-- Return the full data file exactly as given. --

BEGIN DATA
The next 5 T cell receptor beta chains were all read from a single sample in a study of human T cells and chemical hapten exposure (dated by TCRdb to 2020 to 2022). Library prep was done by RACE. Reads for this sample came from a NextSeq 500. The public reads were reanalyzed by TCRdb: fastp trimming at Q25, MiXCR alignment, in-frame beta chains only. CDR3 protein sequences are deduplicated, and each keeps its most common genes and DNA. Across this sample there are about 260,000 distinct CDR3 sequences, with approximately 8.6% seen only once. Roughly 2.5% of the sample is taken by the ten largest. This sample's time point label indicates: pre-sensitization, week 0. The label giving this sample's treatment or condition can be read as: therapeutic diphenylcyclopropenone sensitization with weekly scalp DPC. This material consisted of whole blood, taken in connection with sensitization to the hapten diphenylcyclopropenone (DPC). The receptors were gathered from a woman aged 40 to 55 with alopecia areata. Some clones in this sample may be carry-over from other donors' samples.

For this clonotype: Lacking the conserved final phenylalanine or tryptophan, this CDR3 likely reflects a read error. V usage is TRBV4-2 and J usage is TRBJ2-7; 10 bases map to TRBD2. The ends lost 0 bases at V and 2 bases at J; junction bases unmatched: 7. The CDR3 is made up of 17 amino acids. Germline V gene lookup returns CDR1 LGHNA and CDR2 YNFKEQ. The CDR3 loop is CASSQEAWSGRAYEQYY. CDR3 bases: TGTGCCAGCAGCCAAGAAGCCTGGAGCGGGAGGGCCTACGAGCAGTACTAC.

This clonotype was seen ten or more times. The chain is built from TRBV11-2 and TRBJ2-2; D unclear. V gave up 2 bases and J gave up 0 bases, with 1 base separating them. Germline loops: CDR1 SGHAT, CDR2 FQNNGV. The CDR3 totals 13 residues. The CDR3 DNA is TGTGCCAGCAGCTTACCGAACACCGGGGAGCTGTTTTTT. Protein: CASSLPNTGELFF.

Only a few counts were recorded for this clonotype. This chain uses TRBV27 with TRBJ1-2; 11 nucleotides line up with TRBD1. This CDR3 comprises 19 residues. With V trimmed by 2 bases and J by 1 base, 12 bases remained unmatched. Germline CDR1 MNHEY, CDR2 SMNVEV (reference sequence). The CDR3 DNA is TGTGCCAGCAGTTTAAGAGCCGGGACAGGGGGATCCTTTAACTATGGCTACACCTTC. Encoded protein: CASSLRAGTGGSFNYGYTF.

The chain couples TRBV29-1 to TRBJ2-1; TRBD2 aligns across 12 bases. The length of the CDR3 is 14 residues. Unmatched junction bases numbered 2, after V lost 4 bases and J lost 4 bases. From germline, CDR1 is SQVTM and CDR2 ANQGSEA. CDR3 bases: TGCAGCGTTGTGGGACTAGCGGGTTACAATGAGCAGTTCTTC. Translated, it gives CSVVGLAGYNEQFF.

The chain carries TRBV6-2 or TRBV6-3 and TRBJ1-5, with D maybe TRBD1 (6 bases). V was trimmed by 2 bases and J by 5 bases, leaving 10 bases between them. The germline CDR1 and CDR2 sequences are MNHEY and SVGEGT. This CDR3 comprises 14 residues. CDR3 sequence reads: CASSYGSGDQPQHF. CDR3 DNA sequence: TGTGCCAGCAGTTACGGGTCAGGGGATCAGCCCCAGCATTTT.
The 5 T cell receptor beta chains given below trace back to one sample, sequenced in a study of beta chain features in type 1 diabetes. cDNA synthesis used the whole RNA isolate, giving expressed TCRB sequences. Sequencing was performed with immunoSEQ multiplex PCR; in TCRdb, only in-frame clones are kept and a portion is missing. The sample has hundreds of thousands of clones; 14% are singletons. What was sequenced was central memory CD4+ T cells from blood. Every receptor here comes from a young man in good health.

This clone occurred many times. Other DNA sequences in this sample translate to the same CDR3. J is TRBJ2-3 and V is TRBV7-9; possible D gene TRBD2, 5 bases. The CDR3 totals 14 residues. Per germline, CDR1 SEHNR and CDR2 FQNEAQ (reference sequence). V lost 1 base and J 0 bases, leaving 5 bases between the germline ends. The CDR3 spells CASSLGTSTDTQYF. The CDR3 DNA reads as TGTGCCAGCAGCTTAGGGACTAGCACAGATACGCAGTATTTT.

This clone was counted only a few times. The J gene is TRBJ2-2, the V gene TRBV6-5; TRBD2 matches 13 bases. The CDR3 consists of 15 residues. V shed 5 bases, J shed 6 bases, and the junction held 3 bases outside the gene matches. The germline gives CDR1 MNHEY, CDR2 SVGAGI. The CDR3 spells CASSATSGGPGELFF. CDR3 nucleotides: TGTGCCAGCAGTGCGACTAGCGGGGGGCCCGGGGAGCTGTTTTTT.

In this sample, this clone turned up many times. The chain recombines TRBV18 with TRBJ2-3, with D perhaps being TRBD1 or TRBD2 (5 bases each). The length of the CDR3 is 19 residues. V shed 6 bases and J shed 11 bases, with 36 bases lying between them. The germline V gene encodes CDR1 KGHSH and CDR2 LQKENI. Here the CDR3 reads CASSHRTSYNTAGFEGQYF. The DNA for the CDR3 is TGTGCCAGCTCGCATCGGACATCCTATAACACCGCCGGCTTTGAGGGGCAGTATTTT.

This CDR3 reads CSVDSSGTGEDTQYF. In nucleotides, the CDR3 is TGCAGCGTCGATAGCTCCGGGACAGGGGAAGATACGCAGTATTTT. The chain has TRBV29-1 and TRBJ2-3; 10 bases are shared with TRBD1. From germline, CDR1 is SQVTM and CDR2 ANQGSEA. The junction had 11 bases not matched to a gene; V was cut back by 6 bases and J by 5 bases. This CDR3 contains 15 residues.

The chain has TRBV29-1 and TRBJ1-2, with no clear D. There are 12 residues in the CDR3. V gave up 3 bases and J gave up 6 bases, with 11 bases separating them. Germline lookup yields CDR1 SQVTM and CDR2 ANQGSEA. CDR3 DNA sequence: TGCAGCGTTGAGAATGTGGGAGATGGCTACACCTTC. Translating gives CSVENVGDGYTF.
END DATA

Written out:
The next 5 T cell receptor beta chains were all read from a single sample in a study of human T cells and chemical hapten exposure (dated by TCRdb to 2020 to 2022). Library prep was done by RACE. Reads for this sample came from a NextSeq 500. The public reads were reanalyzed by TCRdb: fastp trimming at Q25, MiXCR alignment, in-frame beta chains only. CDR3 protein sequences are deduplicated, and each keeps its most common genes and DNA. Across this sample there are about 260,000 distinct CDR3 sequences, with approximately 8.6% seen only once. Roughly 2.5% of the sample is taken by the ten largest. This sample's time point label indicates: pre-sensitization, week 0. The label giving this sample's treatment or condition can be read as: therapeutic diphenylcyclopropenone sensitization with weekly scalp DPC. This material consisted of whole blood, taken in connection with sensitization to the hapten diphenylcyclopropenone (DPC). The receptors were gathered from a woman aged 40 to 55 with alopecia areata. Some clones in this sample may be carry-over from other donors' samples.

For this clonotype: Lacking the conserved final phenylalanine or tryptophan, this CDR3 likely reflects a read error. V usage is TRBV4-2 and J usage is TRBJ2-7; 10 bases map to TRBD2. The ends lost 0 bases at V and 2 bases at J; junction bases unmatched: 7. The CDR3 is made up of 17 amino acids. Germline V gene lookup returns CDR1 LGHNA and CDR2 YNFKEQ. The CDR3 loop is CASSQEAWSGRAYEQYY. CDR3 bases: TGTGCCAGCAGCCAAGAAGCCTGGAGCGGGAGGGCCTACGAGCAGTACTAC.

This clonotype was seen ten or more times. The chain is built from TRBV11-2 and TRBJ2-2; D unclear. V gave up 2 bases and J gave up 0 bases, with 1 base separating them. Germline loops: CDR1 SGHAT, CDR2 FQNNGV. The CDR3 totals 13 residues. The CDR3 DNA is TGTGCCAGCAGCTTACCGAACACCGGGGAGCTGTTTTTT. Protein: CASSLPNTGELFF.

Only a few counts were recorded for this clonotype. This chain uses TRBV27 with TRBJ1-2; 11 nucleotides line up with TRBD1. This CDR3 comprises 19 residues. With V trimmed by 2 bases and J by 1 base, 12 bases remained unmatched. Germline CDR1 MNHEY, CDR2 SMNVEV (reference sequence). The CDR3 DNA is TGTGCCAGCAGTTTAAGAGCCGGGACAGGGGGATCCTTTAACTATGGCTACACCTTC. Encoded protein: CASSLRAGTGGSFNYGYTF.

The chain couples TRBV29-1 to TRBJ2-1; TRBD2 aligns across 12 bases. The length of the CDR3 is 14 residues. Unmatched junction bases numbered 2, after V lost 4 bases and J lost 4 bases. From germline, CDR1 is SQVTM and CDR2 ANQGSEA. CDR3 bases: TGCAGCGTTGTGGGACTAGCGGGTTACAATGAGCAGTTCTTC. Translated, it gives CSVVGLAGYNEQFF.

The chain carries TRBV6-2 or TRBV6-3 and TRBJ1-5, with D maybe TRBD1 (6 bases). V was trimmed by 2 bases and J by 5 bases, leaving 10 bases between them. The germline CDR1 and CDR2 sequences are MNHEY and SVGEGT. This CDR3 comprises 14 residues. CDR3 sequence reads: CASSYGSGDQPQHF. CDR3 DNA sequence: TGTGCCAGCAGTTACGGGTCAGGGGATCAGCCCCAGCATTTT.
The 5 T cell receptor beta chains given below trace back to one sample, sequenced in a study of beta chain features in type 1 diabetes. cDNA synthesis used the whole RNA isolate, giving expressed TCRB sequences. Sequencing was performed with immunoSEQ multiplex PCR; in TCRdb, only in-frame clones are kept and a portion is missing. The sample has hundreds of thousands of clones; 14% are singletons. What was sequenced was central memory CD4+ T cells from blood. Every receptor here comes from a young man in good health.

This clone occurred many times. Other DNA sequences in this sample translate to the same CDR3. J is TRBJ2-3 and V is TRBV7-9; possible D gene TRBD2, 5 bases. The CDR3 totals 14 residues. Per germline, CDR1 SEHNR and CDR2 FQNEAQ (reference sequence). V lost 1 base and J 0 bases, leaving 5 bases between the germline ends. The CDR3 spells CASSLGTSTDTQYF. The CDR3 DNA reads as TGTGCCAGCAGCTTAGGGACTAGCACAGATACGCAGTATTTT.

This clone was counted only a few times. The J gene is TRBJ2-2, the V gene TRBV6-5; TRBD2 matches 13 bases. The CDR3 consists of 15 residues. V shed 5 bases, J shed 6 bases, and the junction held 3 bases outside the gene matches. The germline gives CDR1 MNHEY, CDR2 SVGAGI. The CDR3 spells CASSATSGGPGELFF. CDR3 nucleotides: TGTGCCAGCAGTGCGACTAGCGGGGGGCCCGGGGAGCTGTTTTTT.

In this sample, this clone turned up many times. The chain recombines TRBV18 with TRBJ2-3, with D perhaps being TRBD1 or TRBD2 (5 bases each). The length of the CDR3 is 19 residues. V shed 6 bases and J shed 11 bases, with 36 bases lying between them. The germline V gene encodes CDR1 KGHSH and CDR2 LQKENI. Here the CDR3 reads CASSHRTSYNTAGFEGQYF. The DNA for the CDR3 is TGTGCCAGCTCGCATCGGACATCCTATAACACCGCCGGCTTTGAGGGGCAGTATTTT.

This CDR3 reads CSVDSSGTGEDTQYF. In nucleotides, the CDR3 is TGCAGCGTCGATAGCTCCGGGACAGGGGAAGATACGCAGTATTTT. The chain has TRBV29-1 and TRBJ2-3; 10 bases are shared with TRBD1. From germline, CDR1 is SQVTM and CDR2 ANQGSEA. The junction had 11 bases not matched to a gene; V was cut back by 6 bases and J by 5 bases. This CDR3 contains 15 residues.

The chain has TRBV29-1 and TRBJ1-2, with no clear D. There are 12 residues in the CDR3. V gave up 3 bases and J gave up 6 bases, with 11 bases separating them. Germline lookup yields CDR1 SQVTM and CDR2 ANQGSEA. CDR3 DNA sequence: TGCAGCGTTGAGAATGTGGGAGATGGCTACACCTTC. Translating gives CSVENVGDGYTF.